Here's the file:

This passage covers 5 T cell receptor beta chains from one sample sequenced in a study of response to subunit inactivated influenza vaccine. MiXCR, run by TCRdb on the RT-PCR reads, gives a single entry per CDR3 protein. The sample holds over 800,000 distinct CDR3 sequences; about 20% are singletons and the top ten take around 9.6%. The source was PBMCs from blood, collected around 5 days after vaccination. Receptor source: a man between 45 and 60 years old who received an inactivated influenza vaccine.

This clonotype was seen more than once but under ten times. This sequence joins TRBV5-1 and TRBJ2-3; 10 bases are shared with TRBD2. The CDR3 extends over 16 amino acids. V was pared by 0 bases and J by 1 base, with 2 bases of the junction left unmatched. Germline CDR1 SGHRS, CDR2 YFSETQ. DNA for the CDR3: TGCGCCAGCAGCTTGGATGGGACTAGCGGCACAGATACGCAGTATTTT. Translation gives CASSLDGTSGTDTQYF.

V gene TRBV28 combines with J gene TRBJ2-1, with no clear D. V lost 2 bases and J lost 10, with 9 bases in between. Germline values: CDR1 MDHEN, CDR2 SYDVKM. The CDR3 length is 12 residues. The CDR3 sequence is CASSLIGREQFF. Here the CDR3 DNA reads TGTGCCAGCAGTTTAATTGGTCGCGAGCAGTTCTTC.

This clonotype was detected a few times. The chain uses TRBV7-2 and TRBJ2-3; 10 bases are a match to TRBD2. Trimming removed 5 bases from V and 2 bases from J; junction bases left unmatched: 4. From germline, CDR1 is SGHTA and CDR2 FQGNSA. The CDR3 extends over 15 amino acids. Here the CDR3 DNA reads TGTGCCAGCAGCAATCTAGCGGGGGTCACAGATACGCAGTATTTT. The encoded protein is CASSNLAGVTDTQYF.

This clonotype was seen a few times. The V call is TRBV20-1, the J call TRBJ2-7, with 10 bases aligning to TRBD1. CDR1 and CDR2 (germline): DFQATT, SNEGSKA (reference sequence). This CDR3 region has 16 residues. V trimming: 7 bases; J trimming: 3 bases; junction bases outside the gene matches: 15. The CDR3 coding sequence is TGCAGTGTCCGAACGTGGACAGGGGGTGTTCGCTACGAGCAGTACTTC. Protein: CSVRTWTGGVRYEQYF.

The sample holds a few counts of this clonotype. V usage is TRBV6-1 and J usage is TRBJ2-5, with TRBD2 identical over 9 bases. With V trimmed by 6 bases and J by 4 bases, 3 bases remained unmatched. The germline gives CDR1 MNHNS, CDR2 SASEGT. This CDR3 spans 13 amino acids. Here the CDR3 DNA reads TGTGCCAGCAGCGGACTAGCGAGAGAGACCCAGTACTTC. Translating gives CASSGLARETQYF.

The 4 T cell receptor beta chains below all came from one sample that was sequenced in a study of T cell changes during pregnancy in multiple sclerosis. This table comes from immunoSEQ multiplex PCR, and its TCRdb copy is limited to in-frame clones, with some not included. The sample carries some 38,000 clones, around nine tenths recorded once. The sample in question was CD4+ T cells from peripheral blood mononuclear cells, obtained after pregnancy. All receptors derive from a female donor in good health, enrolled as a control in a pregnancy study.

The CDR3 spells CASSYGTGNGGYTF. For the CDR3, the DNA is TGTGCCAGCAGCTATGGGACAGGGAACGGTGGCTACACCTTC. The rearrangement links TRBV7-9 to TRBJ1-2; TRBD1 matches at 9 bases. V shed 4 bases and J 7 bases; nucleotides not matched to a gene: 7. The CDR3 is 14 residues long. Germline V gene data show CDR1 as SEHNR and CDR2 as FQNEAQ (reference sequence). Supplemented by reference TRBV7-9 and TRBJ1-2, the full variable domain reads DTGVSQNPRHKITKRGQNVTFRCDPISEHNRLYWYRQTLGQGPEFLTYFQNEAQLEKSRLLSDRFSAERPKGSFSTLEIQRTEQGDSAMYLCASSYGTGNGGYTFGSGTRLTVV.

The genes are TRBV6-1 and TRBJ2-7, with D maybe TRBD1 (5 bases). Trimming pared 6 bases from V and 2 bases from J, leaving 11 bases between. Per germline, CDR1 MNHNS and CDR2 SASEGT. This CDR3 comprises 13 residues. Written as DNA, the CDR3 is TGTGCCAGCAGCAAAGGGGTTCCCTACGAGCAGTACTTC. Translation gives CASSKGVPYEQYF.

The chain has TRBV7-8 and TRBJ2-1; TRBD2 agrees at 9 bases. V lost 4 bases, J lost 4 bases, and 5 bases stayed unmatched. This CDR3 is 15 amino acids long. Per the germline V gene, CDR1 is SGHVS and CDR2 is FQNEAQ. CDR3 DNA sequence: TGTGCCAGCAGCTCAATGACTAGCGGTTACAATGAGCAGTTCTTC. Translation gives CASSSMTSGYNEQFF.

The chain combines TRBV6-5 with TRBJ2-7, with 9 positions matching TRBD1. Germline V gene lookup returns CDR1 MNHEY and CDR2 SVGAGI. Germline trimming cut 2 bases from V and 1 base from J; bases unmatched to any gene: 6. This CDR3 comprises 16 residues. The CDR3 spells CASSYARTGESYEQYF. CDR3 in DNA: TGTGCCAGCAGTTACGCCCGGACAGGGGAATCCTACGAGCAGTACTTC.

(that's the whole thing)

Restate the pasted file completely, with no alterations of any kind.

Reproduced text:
This passage covers 5 T cell receptor beta chains from one sample sequenced in a study of response to subunit inactivated influenza vaccine. MiXCR, run by TCRdb on the RT-PCR reads, gives a single entry per CDR3 protein. The sample holds over 800,000 distinct CDR3 sequences; about 20% are singletons and the top ten take around 9.6%. The source was PBMCs from blood, collected around 5 days after vaccination. Receptor source: a man between 45 and 60 years old who received an inactivated influenza vaccine.

This clonotype was seen more than once but under ten times. This sequence joins TRBV5-1 and TRBJ2-3; 10 bases are shared with TRBD2. The CDR3 extends over 16 amino acids. V was pared by 0 bases and J by 1 base, with 2 bases of the junction left unmatched. Germline CDR1 SGHRS, CDR2 YFSETQ. DNA for the CDR3: TGCGCCAGCAGCTTGGATGGGACTAGCGGCACAGATACGCAGTATTTT. Translation gives CASSLDGTSGTDTQYF.

V gene TRBV28 combines with J gene TRBJ2-1, with no clear D. V lost 2 bases and J lost 10, with 9 bases in between. Germline values: CDR1 MDHEN, CDR2 SYDVKM. The CDR3 length is 12 residues. The CDR3 sequence is CASSLIGREQFF. Here the CDR3 DNA reads TGTGCCAGCAGTTTAATTGGTCGCGAGCAGTTCTTC.

This clonotype was detected a few times. The chain uses TRBV7-2 and TRBJ2-3; 10 bases are a match to TRBD2. Trimming removed 5 bases from V and 2 bases from J; junction bases left unmatched: 4. From germline, CDR1 is SGHTA and CDR2 FQGNSA. The CDR3 extends over 15 amino acids. Here the CDR3 DNA reads TGTGCCAGCAGCAATCTAGCGGGGGTCACAGATACGCAGTATTTT. The encoded protein is CASSNLAGVTDTQYF.

This clonotype was seen a few times. The V call is TRBV20-1, the J call TRBJ2-7, with 10 bases aligning to TRBD1. CDR1 and CDR2 (germline): DFQATT, SNEGSKA (reference sequence). This CDR3 region has 16 residues. V trimming: 7 bases; J trimming: 3 bases; junction bases outside the gene matches: 15. The CDR3 coding sequence is TGCAGTGTCCGAACGTGGACAGGGGGTGTTCGCTACGAGCAGTACTTC. Protein: CSVRTWTGGVRYEQYF.

The sample holds a few counts of this clonotype. V usage is TRBV6-1 and J usage is TRBJ2-5, with TRBD2 identical over 9 bases. With V trimmed by 6 bases and J by 4 bases, 3 bases remained unmatched. The germline gives CDR1 MNHNS, CDR2 SASEGT. This CDR3 spans 13 amino acids. Here the CDR3 DNA reads TGTGCCAGCAGCGGACTAGCGAGAGAGACCCAGTACTTC. Translating gives CASSGLARETQYF.

The 4 T cell receptor beta chains below all came from one sample that was sequenced in a study of T cell changes during pregnancy in multiple sclerosis. This table comes from immunoSEQ multiplex PCR, and its TCRdb copy is limited to in-frame clones, with some not included. The sample carries some 38,000 clones, around nine tenths recorded once. The sample in question was CD4+ T cells from peripheral blood mononuclear cells, obtained after pregnancy. All receptors derive from a female donor in good health, enrolled as a control in a pregnancy study.

The CDR3 spells CASSYGTGNGGYTF. For the CDR3, the DNA is TGTGCCAGCAGCTATGGGACAGGGAACGGTGGCTACACCTTC. The rearrangement links TRBV7-9 to TRBJ1-2; TRBD1 matches at 9 bases. V shed 4 bases and J 7 bases; nucleotides not matched to a gene: 7. The CDR3 is 14 residues long. Germline V gene data show CDR1 as SEHNR and CDR2 as FQNEAQ (reference sequence). Supplemented by reference TRBV7-9 and TRBJ1-2, the full variable domain reads DTGVSQNPRHKITKRGQNVTFRCDPISEHNRLYWYRQTLGQGPEFLTYFQNEAQLEKSRLLSDRFSAERPKGSFSTLEIQRTEQGDSAMYLCASSYGTGNGGYTFGSGTRLTVV.

The genes are TRBV6-1 and TRBJ2-7, with D maybe TRBD1 (5 bases). Trimming pared 6 bases from V and 2 bases from J, leaving 11 bases between. Per germline, CDR1 MNHNS and CDR2 SASEGT. This CDR3 comprises 13 residues. Written as DNA, the CDR3 is TGTGCCAGCAGCAAAGGGGTTCCCTACGAGCAGTACTTC. Translation gives CASSKGVPYEQYF.

The chain has TRBV7-8 and TRBJ2-1; TRBD2 agrees at 9 bases. V lost 4 bases, J lost 4 bases, and 5 bases stayed unmatched. This CDR3 is 15 amino acids long. Per the germline V gene, CDR1 is SGHVS and CDR2 is FQNEAQ. CDR3 DNA sequence: TGTGCCAGCAGCTCAATGACTAGCGGTTACAATGAGCAGTTCTTC. Translation gives CASSSMTSGYNEQFF.

The chain combines TRBV6-5 with TRBJ2-7, with 9 positions matching TRBD1. Germline V gene lookup returns CDR1 MNHEY and CDR2 SVGAGI. Germline trimming cut 2 bases from V and 1 base from J; bases unmatched to any gene: 6. This CDR3 comprises 16 residues. The CDR3 spells CASSYARTGESYEQYF. CDR3 in DNA: TGTGCCAGCAGTTACGCCCGGACAGGGGAATCCTACGAGCAGTACTTC.